Add 'Em Atom

Other Chemistry lessons: Electron Configuration and Molarity Jeopardy

  • Subject Area: Chemistry
  • Age or Grade: Juniors/Seniors
  • Estimated Length: 10+ minutes (can be used as an engagement or closing activity)
  • Prerequisite knowledge/skills: Students were introduced to Bohr's model of an atom (location of protons, neutrons, and electrons) and are familiar with the periodic table
  • Description of New Content: Challenge students to link what they have learned about Bohr's model and the periodic table
  • Goals: Students will be able to build Bohr's models of Hydrogen, Helium, Lithium, and Beryllium using M & Ms
  • Materials Needed:
    • 1 ziploc bag of M & Ms, 3 colors, 5 of each color per group (groups of 2)
    • scrap paper
    • periodic table
  • Procedure:
    • Opener: Review with students Bohr's model of an atom (draw on the board).
    • Development:
      1. Pass out bags of M & Ms (tell students not to eat until the end of activity) and paper .
      2. Write on board what each color M & M represents (red = protons, brown = electrons, blue = neutrons).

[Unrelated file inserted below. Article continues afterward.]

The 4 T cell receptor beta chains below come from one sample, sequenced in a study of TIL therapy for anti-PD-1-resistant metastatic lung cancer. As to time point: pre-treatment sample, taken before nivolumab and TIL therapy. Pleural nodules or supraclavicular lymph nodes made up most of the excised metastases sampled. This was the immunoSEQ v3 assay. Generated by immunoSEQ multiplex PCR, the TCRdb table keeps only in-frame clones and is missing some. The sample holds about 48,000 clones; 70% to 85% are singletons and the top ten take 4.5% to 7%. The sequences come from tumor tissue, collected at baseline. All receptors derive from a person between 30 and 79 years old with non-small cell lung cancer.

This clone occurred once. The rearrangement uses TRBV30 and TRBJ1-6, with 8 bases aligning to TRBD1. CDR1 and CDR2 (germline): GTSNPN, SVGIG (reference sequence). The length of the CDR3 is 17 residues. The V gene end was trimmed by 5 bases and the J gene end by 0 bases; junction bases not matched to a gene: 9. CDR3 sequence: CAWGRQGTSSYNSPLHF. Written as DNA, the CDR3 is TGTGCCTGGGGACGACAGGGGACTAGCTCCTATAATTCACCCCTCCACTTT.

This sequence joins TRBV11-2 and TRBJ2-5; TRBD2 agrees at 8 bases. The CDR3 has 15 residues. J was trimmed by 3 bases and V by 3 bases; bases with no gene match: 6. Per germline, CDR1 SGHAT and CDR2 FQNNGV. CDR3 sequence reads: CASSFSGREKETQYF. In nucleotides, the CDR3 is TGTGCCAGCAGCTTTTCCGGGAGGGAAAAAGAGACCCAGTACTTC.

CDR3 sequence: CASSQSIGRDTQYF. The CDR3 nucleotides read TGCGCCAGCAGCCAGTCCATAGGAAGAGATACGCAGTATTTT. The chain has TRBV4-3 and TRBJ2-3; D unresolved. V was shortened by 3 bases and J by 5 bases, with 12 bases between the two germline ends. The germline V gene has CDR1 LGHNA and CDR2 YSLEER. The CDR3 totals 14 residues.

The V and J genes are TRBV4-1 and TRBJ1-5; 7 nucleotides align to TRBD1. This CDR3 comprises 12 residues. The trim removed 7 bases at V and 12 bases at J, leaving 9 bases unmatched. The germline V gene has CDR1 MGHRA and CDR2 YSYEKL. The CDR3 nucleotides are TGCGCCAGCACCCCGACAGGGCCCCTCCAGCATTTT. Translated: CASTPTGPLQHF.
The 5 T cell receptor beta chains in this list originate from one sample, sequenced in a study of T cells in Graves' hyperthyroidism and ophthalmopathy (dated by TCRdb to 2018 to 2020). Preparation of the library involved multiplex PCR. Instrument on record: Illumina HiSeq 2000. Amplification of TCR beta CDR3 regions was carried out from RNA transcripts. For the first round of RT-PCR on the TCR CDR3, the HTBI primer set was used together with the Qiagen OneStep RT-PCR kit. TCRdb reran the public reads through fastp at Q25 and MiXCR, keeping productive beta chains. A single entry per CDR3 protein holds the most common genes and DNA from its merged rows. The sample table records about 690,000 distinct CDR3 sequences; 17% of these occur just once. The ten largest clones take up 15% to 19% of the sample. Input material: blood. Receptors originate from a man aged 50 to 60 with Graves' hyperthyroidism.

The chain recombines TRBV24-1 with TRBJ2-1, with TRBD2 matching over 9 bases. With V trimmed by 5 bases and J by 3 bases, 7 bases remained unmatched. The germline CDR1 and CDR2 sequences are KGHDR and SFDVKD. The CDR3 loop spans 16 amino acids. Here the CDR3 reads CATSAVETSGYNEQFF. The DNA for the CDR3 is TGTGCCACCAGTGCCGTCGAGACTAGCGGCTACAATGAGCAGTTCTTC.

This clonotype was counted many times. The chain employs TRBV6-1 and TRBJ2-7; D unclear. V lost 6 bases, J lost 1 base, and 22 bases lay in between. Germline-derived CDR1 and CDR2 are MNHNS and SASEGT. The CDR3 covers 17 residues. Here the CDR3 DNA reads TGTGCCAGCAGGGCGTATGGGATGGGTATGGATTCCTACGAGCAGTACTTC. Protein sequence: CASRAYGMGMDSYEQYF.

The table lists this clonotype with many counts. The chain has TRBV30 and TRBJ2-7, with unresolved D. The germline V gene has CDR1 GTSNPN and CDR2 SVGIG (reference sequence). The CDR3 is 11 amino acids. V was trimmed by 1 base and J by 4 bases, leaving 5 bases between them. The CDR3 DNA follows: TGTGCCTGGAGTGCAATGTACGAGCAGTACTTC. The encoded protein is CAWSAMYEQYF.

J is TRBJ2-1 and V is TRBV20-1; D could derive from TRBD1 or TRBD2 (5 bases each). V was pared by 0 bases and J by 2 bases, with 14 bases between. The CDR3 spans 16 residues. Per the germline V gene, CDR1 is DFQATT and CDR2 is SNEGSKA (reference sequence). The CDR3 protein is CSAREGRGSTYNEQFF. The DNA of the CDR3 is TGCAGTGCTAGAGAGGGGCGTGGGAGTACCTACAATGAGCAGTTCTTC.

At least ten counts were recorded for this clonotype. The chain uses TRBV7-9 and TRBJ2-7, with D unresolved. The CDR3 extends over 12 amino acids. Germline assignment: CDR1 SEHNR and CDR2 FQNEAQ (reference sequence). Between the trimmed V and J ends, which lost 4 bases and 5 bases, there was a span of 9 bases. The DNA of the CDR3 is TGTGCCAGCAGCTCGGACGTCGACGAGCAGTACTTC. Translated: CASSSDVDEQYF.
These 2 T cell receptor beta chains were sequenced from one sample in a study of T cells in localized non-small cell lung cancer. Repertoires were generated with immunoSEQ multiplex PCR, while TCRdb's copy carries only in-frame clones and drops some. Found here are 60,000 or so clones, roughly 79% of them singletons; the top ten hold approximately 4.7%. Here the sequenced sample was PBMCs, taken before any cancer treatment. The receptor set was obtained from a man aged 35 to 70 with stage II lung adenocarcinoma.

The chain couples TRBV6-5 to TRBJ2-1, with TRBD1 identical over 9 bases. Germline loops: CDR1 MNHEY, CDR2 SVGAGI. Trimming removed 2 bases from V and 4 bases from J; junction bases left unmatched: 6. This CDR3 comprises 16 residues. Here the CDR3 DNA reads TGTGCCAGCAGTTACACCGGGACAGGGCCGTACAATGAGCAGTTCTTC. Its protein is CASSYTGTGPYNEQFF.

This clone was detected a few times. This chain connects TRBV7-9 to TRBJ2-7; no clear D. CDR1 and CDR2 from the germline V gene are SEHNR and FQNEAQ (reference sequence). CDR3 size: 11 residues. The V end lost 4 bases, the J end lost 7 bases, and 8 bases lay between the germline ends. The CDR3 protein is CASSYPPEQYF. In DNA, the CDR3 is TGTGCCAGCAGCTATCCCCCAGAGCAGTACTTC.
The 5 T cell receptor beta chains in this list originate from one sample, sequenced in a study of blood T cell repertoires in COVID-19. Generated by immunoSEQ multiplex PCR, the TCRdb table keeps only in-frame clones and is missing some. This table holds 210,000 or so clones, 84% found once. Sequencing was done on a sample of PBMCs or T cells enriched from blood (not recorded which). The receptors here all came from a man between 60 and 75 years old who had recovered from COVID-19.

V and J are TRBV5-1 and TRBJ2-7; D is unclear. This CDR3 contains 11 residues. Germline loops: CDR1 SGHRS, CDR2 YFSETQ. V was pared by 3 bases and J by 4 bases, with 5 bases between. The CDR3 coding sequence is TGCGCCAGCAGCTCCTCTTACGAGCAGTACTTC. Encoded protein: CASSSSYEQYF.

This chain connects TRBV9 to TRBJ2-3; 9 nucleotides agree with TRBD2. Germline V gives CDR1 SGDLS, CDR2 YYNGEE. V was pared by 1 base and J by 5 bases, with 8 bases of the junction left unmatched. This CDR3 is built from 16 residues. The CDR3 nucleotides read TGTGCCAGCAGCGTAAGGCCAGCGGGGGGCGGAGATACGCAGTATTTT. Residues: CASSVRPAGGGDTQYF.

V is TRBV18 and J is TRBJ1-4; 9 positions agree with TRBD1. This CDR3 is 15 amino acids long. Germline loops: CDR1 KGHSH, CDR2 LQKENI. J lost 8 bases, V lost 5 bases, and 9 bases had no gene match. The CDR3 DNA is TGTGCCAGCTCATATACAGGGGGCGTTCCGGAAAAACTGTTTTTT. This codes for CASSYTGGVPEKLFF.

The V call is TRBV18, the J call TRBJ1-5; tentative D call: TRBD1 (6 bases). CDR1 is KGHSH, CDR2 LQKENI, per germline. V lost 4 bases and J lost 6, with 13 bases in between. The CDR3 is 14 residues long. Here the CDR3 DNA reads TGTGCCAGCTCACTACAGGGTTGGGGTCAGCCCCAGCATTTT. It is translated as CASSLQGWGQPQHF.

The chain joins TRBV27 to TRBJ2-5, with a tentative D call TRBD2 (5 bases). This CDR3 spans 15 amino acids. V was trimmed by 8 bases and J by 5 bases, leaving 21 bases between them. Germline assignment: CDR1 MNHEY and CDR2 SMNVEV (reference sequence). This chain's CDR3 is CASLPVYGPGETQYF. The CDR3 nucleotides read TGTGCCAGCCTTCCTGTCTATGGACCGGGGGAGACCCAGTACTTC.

3. As a class, make a model of Hydrogen on their scrap paper (from the periodic table, students know Hydrogen has 1 proton and 1 electron--they haven't learned how to determine the # of neutrons, but they guess it has 1). Make sure students put protons and neutrons in a nucleus and electrons orbiting the nucleus.
      4. Instruct the students to make a model of Helium on their own. Check that all groups can do it.
      5. Repeat for Lithium and Beryllium (Beryllium is the first element that # neutrons does not equal # protons; students will have 4 protons, 4 electrons, and 4 neutrons).
    • Closure:
      1. Introduce # neutrons = atomic weight - # protons
      2. Eat the M & Ms!
  • Evaluation: The next day, students were asked to draw a Bohr's model of one of these elements.
  • Extensions: See if the students can build a model of Boron (which also has 1 more neutron than proton).
  • References: none